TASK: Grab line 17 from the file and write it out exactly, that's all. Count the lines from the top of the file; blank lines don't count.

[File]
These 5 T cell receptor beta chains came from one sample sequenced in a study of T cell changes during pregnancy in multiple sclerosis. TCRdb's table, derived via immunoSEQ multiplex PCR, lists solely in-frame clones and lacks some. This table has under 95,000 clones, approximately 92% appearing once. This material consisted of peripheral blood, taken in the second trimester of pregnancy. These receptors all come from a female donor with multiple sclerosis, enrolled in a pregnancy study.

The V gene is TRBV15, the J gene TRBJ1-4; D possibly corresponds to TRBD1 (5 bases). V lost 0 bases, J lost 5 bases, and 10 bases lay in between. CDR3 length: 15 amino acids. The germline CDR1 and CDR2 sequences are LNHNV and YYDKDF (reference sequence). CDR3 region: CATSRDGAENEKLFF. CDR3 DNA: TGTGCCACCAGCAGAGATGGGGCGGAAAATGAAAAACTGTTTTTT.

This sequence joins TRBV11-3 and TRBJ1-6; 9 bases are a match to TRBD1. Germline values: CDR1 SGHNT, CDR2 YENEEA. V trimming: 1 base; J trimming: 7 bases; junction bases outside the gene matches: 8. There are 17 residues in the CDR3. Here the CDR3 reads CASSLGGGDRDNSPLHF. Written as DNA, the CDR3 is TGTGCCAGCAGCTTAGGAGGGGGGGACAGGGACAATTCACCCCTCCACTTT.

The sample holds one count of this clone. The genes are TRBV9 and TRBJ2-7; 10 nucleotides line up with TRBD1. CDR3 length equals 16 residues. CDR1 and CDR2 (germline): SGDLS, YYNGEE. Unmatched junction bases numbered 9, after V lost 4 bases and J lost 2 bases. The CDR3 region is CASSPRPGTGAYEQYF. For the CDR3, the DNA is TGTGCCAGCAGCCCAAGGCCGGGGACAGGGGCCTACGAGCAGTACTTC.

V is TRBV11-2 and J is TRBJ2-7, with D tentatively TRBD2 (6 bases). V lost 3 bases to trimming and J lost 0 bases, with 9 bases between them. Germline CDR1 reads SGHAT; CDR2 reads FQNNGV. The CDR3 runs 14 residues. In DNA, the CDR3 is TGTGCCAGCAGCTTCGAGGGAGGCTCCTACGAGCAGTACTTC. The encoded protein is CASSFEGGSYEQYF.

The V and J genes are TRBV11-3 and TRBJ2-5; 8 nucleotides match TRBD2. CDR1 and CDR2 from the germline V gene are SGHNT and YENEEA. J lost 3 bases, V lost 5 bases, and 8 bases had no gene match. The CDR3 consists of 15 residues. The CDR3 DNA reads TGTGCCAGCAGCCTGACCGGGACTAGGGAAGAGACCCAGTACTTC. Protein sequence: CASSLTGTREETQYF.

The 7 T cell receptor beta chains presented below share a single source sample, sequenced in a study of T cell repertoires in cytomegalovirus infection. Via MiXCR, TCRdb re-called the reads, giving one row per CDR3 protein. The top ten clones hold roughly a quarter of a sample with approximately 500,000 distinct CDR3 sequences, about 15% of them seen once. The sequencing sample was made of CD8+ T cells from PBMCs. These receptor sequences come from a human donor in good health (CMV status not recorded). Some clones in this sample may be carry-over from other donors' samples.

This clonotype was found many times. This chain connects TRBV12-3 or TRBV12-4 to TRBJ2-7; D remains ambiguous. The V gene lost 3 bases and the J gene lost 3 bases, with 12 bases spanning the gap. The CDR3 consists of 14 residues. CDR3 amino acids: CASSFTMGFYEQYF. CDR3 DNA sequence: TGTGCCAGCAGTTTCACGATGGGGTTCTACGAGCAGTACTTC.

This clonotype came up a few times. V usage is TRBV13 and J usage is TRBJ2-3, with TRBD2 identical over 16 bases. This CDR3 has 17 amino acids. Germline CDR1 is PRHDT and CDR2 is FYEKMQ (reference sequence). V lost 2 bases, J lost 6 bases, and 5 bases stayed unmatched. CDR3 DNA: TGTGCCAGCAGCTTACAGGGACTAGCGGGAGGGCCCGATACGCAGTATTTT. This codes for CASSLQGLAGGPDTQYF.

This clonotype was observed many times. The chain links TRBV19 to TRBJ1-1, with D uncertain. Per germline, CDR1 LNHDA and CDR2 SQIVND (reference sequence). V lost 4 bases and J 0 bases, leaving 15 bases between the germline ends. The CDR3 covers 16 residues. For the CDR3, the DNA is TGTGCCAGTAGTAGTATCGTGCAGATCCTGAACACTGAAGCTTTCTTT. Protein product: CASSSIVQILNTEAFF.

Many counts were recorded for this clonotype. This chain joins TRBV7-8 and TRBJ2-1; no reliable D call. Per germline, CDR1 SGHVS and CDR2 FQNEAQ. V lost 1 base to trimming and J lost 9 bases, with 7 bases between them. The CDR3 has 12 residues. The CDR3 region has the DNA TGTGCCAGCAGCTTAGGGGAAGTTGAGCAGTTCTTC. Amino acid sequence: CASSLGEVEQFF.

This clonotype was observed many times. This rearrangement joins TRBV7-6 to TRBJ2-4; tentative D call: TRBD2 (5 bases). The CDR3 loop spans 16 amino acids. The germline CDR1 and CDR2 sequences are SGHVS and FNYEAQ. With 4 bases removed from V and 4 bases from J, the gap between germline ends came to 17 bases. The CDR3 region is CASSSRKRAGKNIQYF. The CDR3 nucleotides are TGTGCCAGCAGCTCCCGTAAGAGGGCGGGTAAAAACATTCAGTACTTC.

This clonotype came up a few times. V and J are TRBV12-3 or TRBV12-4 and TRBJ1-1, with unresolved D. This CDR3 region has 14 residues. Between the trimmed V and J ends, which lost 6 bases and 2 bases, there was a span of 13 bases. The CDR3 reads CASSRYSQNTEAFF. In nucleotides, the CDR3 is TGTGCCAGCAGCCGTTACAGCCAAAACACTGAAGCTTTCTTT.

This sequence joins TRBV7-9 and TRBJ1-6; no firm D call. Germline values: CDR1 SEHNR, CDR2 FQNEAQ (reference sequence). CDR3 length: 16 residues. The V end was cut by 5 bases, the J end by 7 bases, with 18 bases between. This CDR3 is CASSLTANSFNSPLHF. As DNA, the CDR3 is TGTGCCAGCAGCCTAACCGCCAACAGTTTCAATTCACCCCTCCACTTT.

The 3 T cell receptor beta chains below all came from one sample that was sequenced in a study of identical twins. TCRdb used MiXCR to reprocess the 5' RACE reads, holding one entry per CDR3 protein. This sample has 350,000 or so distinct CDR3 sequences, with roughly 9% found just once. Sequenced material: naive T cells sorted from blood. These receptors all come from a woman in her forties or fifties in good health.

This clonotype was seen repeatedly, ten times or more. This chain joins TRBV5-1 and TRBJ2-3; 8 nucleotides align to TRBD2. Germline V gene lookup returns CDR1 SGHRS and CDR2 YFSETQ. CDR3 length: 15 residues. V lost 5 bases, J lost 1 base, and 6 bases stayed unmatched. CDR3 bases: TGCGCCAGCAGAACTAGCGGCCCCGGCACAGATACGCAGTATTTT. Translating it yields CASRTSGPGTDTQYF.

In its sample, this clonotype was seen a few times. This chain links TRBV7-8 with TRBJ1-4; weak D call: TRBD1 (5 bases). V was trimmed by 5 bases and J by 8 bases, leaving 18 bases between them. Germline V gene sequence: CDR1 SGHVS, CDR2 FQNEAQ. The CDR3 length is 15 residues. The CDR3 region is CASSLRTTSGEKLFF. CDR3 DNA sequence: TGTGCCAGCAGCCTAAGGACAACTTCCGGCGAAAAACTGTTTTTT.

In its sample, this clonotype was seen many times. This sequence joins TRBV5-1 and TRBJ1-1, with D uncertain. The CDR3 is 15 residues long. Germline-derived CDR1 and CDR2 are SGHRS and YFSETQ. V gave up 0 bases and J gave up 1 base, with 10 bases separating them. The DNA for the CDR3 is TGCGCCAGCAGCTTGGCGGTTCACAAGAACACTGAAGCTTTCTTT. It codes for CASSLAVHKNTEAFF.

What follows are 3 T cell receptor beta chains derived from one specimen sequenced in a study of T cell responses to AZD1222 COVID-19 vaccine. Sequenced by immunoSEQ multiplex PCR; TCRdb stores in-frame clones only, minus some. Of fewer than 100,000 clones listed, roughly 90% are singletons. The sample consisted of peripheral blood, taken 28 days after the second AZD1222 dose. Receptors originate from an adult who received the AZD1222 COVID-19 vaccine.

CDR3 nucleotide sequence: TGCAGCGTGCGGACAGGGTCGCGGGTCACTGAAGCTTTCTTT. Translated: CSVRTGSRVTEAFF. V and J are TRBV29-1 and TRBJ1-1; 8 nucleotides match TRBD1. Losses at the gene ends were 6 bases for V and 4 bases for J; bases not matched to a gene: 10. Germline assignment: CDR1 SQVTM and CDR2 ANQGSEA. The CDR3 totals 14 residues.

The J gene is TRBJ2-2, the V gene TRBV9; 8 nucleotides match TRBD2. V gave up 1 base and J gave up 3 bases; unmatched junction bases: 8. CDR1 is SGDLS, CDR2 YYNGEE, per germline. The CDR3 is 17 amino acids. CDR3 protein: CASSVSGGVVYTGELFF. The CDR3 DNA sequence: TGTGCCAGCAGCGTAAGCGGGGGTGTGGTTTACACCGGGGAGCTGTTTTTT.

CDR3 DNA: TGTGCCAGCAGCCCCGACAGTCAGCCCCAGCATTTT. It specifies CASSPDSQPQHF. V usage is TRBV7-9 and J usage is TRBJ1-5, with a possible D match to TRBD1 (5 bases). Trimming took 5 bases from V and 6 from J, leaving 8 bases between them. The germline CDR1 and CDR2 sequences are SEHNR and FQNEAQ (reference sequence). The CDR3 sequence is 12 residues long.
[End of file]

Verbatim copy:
In its sample, this clonotype was seen a few times. This chain links TRBV7-8 with TRBJ1-4; weak D call: TRBD1 (5 bases). V was trimmed by 5 bases and J by 8 bases, leaving 18 bases between them. Germline V gene sequence: CDR1 SGHVS, CDR2 FQNEAQ. The CDR3 length is 15 residues. The CDR3 region is CASSLRTTSGEKLFF. CDR3 DNA sequence: TGTGCCAGCAGCCTAAGGACAACTTCCGGCGAAAAACTGTTTTTT.